By Terrence McCoy
By Allie Conti
By Terrence McCoy
By Scott Fishman
By Deirdra Funcheon
By Allie Conti
By New Times Staff
By Ryan Pfeffer
Just as he walked outside, the earth began to pitch and roll. A strange, inhuman shriek rose from the ground like a thousand breaking bones. Wilfrid dropped his tools and tried to run, but the buckling soil tripped him. He put his hands out to brace himself, one on an old coconut tree and another on the heavy brick wall surrounding the workshop.
As he tried to sprint to an open area, an electrical cable caught him around the neck like a noose. When he tore it away from his throat, the live wire melted through his shirt and into the skin on his right shoulder. He sank to the trembling earth in pain, then tried to run again but fell. He staggered once more to his feet, but the earthquake floored him for a fourth and final time.
The wall crashed like thunder all around Wilfrid. Pain tore through his body. When the dust cleared, Wilfrid could see the blood seep into the packed dirt beneath his right leg. And when he brushed aside the brick fragments, he spotted the white of his tibia poking through his dark skin. He pulled off his T-shirt, wrapped it around his shredded shin, and screamed for help.
Seconds later, Wilfrid's boss, a businessman known only as Dady, arrived and carried him to the street. He boosted the younger man onto the back of a pickup truck and drove toward a hospital downtown. But the earthquake had left Boulevard Jean Jacques Desalines a nightmarish landscape of crumbled buildings, honking cars, and dazed victims. A drive that normally took 20 minutes lasted four hours. Finally, the pickup inched down a steep hill in central Port-au-Prince and around a corner, but the path was blocked by concrete slabs.
"Leave me in the street," Wilfrid pleaded. Instead, his boss hailed a passing motorbike. Promising to tell Macena's family that the young man was alive and to return with help, Dady rode the bike into the darkness.
The pickup didn't move. From the back, Wilfrid heard cries of "Jesus, Jesus, Jesus" ring out over the ink-black city. Men pushed wheelbarrows full of the injured. Fires burned in the distance. Nearby, a young girl's corpse lay in the rubble. The bed of the truck grew sticky with Wilfrid's blood. I'm going to die here, he thought.
As he awaited help, Wilfrid recalled his parents' small sugarcane farm near the port city of Miragoane. He had played soccer in the fields with his 14 brothers and sisters and flown ornate kites fashioned from banana leaves.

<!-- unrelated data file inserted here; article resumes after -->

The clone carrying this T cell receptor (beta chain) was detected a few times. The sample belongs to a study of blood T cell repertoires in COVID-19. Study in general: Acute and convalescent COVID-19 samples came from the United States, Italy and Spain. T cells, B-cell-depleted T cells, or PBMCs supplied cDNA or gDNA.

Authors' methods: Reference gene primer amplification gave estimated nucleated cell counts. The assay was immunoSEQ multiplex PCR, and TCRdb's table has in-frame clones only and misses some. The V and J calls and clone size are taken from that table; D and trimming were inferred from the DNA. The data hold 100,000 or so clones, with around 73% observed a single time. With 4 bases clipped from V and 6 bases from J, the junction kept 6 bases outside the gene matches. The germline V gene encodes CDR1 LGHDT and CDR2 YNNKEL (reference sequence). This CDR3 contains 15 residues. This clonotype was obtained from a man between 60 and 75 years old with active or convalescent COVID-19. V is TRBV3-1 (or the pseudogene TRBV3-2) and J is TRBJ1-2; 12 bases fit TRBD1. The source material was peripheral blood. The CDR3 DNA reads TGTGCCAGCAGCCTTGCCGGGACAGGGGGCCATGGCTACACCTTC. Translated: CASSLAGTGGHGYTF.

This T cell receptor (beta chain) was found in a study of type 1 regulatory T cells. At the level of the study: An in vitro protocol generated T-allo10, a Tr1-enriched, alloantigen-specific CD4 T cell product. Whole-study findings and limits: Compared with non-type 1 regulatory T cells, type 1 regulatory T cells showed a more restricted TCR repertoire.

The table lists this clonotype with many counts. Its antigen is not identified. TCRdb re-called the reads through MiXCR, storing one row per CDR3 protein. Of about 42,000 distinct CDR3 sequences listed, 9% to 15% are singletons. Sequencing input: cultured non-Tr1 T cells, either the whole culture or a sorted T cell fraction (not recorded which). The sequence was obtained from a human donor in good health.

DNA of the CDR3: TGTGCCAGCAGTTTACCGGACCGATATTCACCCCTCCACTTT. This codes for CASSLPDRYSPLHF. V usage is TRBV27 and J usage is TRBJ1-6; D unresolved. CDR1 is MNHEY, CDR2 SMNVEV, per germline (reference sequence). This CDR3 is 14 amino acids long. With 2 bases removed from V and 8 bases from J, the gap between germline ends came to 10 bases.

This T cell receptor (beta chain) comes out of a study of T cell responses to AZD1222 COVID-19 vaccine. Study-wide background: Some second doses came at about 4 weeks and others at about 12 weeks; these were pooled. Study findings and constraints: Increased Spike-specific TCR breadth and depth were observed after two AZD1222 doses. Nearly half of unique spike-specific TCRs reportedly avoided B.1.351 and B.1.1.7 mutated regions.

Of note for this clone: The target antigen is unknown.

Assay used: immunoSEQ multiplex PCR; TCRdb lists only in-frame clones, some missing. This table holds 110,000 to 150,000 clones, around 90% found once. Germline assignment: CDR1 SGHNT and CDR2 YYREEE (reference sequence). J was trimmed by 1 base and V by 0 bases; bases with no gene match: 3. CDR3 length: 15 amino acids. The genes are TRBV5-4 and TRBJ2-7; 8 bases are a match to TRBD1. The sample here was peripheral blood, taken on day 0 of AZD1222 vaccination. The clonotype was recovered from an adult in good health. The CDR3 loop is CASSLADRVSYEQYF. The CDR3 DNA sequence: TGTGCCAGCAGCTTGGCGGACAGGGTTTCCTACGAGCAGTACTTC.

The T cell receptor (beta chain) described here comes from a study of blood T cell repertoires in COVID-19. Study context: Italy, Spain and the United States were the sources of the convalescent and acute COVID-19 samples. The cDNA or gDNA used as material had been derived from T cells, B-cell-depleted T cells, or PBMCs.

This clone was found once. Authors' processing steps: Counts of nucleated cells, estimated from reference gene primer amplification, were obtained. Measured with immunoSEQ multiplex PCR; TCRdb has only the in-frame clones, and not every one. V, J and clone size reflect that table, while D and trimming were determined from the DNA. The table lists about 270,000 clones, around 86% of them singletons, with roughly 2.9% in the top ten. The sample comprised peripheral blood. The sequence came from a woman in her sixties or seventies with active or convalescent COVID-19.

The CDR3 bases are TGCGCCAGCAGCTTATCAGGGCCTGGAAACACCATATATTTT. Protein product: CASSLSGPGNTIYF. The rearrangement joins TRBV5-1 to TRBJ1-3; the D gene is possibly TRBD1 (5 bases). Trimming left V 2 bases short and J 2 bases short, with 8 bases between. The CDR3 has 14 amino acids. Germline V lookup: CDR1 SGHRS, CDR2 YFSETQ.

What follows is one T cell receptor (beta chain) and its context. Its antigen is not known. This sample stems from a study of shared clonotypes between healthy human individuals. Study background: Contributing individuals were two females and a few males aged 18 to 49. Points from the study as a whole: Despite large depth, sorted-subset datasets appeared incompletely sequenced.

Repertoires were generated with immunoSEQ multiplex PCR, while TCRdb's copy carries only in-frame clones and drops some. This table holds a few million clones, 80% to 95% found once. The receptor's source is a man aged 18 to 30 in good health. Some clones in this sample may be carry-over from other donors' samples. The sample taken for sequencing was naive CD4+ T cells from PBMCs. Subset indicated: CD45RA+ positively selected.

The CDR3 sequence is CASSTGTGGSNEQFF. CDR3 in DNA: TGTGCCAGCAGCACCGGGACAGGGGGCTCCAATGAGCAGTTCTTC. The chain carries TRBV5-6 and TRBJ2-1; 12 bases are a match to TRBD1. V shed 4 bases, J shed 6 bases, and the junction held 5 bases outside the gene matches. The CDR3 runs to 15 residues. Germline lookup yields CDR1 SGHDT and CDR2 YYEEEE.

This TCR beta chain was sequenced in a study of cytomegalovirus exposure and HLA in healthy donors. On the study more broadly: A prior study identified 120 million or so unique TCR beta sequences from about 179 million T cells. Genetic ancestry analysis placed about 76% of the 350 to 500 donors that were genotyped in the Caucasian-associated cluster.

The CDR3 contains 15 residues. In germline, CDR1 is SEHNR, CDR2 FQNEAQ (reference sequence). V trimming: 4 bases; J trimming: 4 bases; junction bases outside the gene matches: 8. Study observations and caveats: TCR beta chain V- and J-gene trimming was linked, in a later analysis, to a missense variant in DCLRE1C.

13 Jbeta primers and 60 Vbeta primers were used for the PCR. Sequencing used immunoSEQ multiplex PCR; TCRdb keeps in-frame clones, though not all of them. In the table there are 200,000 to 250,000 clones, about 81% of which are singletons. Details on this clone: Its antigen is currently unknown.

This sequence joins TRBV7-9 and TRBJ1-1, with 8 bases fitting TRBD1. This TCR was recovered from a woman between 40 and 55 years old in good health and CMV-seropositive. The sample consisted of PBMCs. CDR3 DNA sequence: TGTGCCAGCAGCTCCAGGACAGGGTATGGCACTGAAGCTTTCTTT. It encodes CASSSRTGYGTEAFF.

And he thought of Simone, a beautiful, light-skinned girl in a white dress whom he had met at church. Though she lived far away in Port-au-Prince, he brashly pronounced that day: "I love you. You and I are going to be together." Wilfrid was only 16 years old, Simone a year his senior.
Wilfrid kept his promise and followed her to Port-au-Prince, where he won over her father by reciting Bible verses. In 2003, they married in a large gospel-filled ceremony. Six years later, Simone gave birth to a boy: Wilflamson. By then, Wilfrid had bought his own generator and welding tools. He had thought, 2010 is going to be a good year. Then the quake annihilated his homeland.
As dawn broke, Wilfrid woke up in the truck bed feeling stronger. He asked a passerby to go to his sister Luciana's house for help. A few hours later, she appeared and broke into tears at the sight of her little brother's crumpled and bloody body. Dady returned with bad news. There were no hospital beds available. Dady drove Wilfrid home.
For three days, in a home without a roof, Wilfrid cleaned the compound fracture with hydrogen peroxide and changed the dressing. But the leg grew stiff and swollen. His boss took him to Adventist Hospital in Diquini, a few miles away, but no doctor showed up for four days. Finally, a cousin drove him three hours away to Bon Samaritan Hospital in Jimaní, Dominican Republic. There, doctors set the bone, but the flesh was already gangrenous.
An American doctor said he had a choice: lose the leg above the knee or die from infection.
"Cut away," he responded.
Two months later, when Wilfrid arrived on crutches at the Port-au-Prince airport, he was taken to a bustling hospital unimaginable before the earthquake. Dozens of scrubbed American volunteers raced among three circus-sized tents filled with patients. Many — like Wilfrid — had been injured in the earthquake but never seen by a doctor.
The hospital was run by Project Medishare. Barth Green, a neurosurgeon at Jackson Memorial Hospital in Miami, had founded the nonprofit in 1994. He was a loquacious man in his 60s with slicked-back silver hair. At first, Green and others had run small clinics in the remote central plateau. After the earthquake, the doctor borrowed a friend's private jet, recruited other physicians, and, he says, "set a course for the Dominican Republic legally. Then we just turned right and landed [in Haiti]. The airport was barren. Part of the runway was buckled. The terminal had collapsed. So we went to the U.N., which had an installation on the edge of the airport. All their guys were killed, but they had a couple of meeting tents that weren't destroyed, and in them were hundreds of dying and dead Haitians. We walked in, and there was one doctor, and she had nothing except for her purse. She burst into tears when she saw us. So we just took over."